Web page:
New Testament evidence:
When the New Testament talks about the final end of the wicked, it uses language that sounds like total extinction.
John the Baptist -- He introduces Jesus as the End Time judge who will separate between "wheat" and "chaff," and who will "burn up the chaff with unquenchable fire" (Matt. 3:12).
Jesus Christ -- By the time of Jesus, Gehenna was a name used for the place of final punishment. It was itself named for a valley outside Jerusalem that had once been the site of infant sacrifices and other abominable practices. Jesus mentions Gehenna eleven times.
Jesus warns that God is able to destroy both soul and body in Gehenna (Matt. 10:28). Whoever believes in Jesus will not perish but have eternal life (John 3:16). The verbs "destroy" and "perish" here both stand for the same original Greek word. It is sometimes used figuratively but we have no reason to think that it is so used here.
There are two eternal destinies according to Jesus: eternal life and eternal punishment (Matt. 25:46). Both are eternal because they belong to the Age to Come, and also because they do not have an end. We know what "life" means, but what is the form of this "punishment"? It is the destruction of both soul and body (Matt. 10:28), a destruction that is eternal (2 Thes. 1:9). It is eternal, total, capital punishment that will never be reversed.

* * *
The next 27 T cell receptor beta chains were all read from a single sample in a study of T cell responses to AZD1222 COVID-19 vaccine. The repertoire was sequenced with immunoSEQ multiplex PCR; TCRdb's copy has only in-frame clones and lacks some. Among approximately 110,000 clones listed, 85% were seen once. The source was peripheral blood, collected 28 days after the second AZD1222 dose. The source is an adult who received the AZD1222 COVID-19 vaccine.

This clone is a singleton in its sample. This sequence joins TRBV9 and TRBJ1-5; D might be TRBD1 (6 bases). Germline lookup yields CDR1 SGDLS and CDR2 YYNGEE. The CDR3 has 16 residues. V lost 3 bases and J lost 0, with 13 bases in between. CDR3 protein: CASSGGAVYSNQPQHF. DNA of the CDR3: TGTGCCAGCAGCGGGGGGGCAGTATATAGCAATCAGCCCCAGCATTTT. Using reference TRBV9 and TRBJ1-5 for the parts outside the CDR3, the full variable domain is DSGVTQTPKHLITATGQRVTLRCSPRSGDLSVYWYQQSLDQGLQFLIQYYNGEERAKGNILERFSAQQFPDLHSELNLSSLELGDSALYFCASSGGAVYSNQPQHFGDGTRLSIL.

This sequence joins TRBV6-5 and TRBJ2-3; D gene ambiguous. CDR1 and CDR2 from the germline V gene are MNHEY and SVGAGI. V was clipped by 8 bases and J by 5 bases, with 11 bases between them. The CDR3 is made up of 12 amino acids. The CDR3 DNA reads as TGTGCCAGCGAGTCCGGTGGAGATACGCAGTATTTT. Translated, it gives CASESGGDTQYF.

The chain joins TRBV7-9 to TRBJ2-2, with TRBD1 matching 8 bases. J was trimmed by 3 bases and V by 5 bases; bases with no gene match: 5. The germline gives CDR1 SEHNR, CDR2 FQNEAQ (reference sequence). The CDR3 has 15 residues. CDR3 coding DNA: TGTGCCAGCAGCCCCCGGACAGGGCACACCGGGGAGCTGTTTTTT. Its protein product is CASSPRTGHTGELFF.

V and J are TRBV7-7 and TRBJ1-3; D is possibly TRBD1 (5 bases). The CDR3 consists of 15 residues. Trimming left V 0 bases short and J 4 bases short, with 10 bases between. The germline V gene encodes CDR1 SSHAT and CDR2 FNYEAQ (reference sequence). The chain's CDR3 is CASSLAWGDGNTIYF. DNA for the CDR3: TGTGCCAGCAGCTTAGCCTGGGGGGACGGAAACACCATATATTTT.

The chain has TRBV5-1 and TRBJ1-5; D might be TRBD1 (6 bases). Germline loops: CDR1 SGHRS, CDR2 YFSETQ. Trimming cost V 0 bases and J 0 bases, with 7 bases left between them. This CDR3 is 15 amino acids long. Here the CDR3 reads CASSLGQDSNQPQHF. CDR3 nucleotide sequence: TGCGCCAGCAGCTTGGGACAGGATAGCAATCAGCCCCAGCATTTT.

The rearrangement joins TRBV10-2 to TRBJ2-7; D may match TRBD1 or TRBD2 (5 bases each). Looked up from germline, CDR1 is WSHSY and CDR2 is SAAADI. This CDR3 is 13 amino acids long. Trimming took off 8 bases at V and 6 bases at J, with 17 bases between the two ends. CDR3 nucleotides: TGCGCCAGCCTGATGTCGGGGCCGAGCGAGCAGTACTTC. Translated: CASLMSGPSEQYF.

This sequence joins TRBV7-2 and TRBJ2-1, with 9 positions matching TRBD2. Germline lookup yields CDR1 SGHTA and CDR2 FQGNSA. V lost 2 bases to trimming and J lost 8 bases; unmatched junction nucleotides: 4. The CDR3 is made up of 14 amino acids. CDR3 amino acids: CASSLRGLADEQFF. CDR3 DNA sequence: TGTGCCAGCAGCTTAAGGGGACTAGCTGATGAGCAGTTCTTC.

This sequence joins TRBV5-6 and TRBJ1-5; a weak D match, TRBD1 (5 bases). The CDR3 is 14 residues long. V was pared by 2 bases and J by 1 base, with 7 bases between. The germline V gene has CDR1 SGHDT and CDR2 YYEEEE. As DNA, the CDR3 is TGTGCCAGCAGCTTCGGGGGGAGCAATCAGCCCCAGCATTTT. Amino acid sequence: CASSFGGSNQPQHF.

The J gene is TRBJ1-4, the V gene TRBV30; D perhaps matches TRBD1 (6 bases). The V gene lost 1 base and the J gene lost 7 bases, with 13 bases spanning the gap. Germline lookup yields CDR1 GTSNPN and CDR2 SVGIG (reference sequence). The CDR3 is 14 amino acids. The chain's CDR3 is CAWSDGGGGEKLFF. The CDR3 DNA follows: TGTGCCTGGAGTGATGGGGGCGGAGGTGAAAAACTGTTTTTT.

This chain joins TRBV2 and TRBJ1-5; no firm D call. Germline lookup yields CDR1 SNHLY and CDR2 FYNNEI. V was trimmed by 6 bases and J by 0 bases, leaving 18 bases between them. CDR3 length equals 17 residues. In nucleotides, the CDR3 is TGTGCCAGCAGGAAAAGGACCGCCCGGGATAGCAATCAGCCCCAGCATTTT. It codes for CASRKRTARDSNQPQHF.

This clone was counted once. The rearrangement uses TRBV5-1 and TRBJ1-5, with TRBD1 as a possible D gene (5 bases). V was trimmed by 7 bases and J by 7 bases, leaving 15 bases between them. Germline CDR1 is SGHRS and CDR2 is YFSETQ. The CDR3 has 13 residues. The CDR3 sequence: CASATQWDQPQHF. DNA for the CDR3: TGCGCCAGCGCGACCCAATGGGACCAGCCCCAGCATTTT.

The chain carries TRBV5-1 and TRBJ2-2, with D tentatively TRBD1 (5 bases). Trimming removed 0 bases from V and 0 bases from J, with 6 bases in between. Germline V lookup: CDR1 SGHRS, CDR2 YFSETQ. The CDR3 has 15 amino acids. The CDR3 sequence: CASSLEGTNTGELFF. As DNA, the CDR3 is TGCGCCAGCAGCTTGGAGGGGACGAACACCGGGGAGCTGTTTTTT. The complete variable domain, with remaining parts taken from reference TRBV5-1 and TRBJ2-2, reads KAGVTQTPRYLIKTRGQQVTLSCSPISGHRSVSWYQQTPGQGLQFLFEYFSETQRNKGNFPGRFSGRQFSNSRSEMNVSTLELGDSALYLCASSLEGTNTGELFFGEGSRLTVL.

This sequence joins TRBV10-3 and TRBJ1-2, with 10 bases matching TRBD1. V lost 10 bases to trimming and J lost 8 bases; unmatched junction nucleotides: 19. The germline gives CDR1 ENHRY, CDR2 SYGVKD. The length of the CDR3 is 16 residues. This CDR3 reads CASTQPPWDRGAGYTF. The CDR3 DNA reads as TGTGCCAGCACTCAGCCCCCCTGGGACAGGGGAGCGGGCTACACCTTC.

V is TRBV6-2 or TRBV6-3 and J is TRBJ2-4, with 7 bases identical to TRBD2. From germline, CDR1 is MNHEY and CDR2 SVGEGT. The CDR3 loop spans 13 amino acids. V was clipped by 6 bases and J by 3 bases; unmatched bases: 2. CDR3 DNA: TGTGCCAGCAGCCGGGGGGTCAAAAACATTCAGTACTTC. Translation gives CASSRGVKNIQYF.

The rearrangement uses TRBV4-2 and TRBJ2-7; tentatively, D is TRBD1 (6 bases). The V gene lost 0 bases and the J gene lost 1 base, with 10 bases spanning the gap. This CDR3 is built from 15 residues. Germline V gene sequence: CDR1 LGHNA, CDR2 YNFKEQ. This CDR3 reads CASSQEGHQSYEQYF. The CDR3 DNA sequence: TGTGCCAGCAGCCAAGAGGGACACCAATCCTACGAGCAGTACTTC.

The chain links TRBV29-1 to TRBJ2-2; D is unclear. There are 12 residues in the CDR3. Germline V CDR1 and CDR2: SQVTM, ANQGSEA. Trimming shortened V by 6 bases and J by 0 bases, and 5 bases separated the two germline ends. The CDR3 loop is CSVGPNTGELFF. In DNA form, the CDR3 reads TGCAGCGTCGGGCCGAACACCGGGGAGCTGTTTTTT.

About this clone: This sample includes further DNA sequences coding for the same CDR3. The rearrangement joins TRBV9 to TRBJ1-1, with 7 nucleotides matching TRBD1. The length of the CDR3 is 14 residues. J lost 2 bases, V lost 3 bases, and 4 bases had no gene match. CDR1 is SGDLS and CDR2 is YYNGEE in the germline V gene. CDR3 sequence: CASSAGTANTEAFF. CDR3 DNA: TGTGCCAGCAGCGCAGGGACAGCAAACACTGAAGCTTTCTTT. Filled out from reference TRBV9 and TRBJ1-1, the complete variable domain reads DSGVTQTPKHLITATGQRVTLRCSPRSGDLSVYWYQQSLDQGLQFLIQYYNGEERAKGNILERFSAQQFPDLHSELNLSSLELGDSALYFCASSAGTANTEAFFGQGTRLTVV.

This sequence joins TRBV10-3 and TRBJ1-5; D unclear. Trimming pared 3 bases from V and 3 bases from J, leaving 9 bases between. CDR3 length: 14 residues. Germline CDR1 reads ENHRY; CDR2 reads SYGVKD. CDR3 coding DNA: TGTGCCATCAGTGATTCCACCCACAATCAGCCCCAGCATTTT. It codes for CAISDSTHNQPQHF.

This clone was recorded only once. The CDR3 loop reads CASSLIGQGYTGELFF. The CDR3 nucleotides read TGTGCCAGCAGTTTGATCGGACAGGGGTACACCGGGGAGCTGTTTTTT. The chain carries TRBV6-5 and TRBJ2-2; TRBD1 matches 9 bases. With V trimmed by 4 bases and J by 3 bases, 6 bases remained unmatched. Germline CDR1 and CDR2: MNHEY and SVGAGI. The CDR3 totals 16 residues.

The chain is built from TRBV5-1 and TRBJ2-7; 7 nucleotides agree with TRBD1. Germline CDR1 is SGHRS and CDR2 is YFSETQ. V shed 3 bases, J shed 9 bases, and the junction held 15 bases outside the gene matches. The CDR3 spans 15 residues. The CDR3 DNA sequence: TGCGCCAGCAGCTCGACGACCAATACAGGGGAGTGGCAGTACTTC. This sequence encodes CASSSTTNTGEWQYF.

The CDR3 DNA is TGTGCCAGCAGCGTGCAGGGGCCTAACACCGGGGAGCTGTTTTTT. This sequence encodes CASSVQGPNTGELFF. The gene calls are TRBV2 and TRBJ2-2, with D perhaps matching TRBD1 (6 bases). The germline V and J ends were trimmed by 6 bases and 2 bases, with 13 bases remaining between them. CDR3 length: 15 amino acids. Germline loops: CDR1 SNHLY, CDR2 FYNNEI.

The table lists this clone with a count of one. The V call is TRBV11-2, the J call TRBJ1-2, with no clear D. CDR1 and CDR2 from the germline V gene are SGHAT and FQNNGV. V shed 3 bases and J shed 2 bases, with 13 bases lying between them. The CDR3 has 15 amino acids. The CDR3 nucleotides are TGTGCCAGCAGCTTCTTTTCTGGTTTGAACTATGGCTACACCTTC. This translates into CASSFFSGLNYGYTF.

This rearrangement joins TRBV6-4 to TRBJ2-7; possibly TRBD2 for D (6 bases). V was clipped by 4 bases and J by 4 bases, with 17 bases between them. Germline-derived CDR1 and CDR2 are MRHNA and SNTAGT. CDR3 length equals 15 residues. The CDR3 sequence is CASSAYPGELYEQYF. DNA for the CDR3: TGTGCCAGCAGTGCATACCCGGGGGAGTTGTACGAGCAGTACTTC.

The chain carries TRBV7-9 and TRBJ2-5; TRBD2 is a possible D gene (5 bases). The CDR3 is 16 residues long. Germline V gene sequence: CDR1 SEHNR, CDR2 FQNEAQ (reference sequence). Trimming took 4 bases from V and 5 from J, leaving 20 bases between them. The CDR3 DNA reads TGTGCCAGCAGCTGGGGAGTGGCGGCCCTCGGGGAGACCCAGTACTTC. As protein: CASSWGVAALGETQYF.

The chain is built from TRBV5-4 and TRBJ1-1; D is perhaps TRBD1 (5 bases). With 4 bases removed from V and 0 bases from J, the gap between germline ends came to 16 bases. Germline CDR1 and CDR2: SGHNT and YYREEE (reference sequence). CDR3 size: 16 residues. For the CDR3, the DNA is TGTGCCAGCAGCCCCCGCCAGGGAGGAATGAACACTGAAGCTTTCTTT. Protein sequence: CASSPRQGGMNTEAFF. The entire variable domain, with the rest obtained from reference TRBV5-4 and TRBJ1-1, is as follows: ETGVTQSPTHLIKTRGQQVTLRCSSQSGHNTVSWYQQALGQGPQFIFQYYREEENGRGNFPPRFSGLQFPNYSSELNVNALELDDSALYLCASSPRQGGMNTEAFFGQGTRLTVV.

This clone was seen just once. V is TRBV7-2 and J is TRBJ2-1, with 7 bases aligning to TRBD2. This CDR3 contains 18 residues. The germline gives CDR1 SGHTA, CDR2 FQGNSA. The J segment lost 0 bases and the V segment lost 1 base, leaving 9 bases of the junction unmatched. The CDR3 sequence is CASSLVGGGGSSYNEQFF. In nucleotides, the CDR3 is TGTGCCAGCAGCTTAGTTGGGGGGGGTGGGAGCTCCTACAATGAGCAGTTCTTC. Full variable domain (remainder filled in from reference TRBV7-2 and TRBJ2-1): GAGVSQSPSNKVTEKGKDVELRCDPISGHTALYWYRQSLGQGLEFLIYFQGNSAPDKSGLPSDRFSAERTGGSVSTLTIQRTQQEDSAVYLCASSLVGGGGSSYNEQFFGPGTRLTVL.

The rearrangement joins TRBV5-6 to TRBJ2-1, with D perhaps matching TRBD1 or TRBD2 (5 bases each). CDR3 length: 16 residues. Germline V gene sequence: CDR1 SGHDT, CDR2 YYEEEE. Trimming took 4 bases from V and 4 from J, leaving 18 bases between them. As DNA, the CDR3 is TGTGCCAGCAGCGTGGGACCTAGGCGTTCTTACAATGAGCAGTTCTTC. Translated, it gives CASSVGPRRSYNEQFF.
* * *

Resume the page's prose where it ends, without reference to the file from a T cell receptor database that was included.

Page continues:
Apostolic preaching -- What did the earliest evangelists say about hell? Final punishment is mentioned only once in the Book of Acts, when Peter warns that anyone who rejects God's greatest Prophet (Jesus) will be "utterly destroyed" (Acts 3:23). The Greek Old Testament uses this same verb in the Flood story and also to describe capital punishment.
Paul -- The apostle Paul says more about final punishment than anyone else in the Bible and he never uses the word "hell." His favorite way of describing it is to say that the wicked finally die, perish and are destroyed. (See Rom. 6:23; Rom. 2:12; 2 Thes. 1:9.)
Hebrews -- The anonymous author warns that apostates will be destroyed (10:39), and speaks of a raging fire that consumes (10:27-31; 12:29).
Peter -- For Peter also, hell means destruction or perishing, as in the destruction by the Flood or of Sodom (2 Pet. 2-3).
James -- The brother of Jesus describes the end of sinners in terms of death (1:15) and destruction (4:12) in a day of slaughter (5:5).
Jude -- Sodom's annihilation is an example of the "punishment of eternal fire" Jude 7).
John -- Among Revelation's symbolic pictures, John sees the wicked tossed into a lake of burning sulfur identified as "the second death," in contrast with the redeemed who enjoy access to the "water of life," the "tree of life" and the "book of life" (Rev. 21-22). John's Gospel speaks of two final rewards: to perish or to have eternal life (John 3:16).
"These are some of the major biblical texts that led me to change my mind about the purpose of hell and the final end of the wicked." - Edward Fudge
|Edward W. Fudge|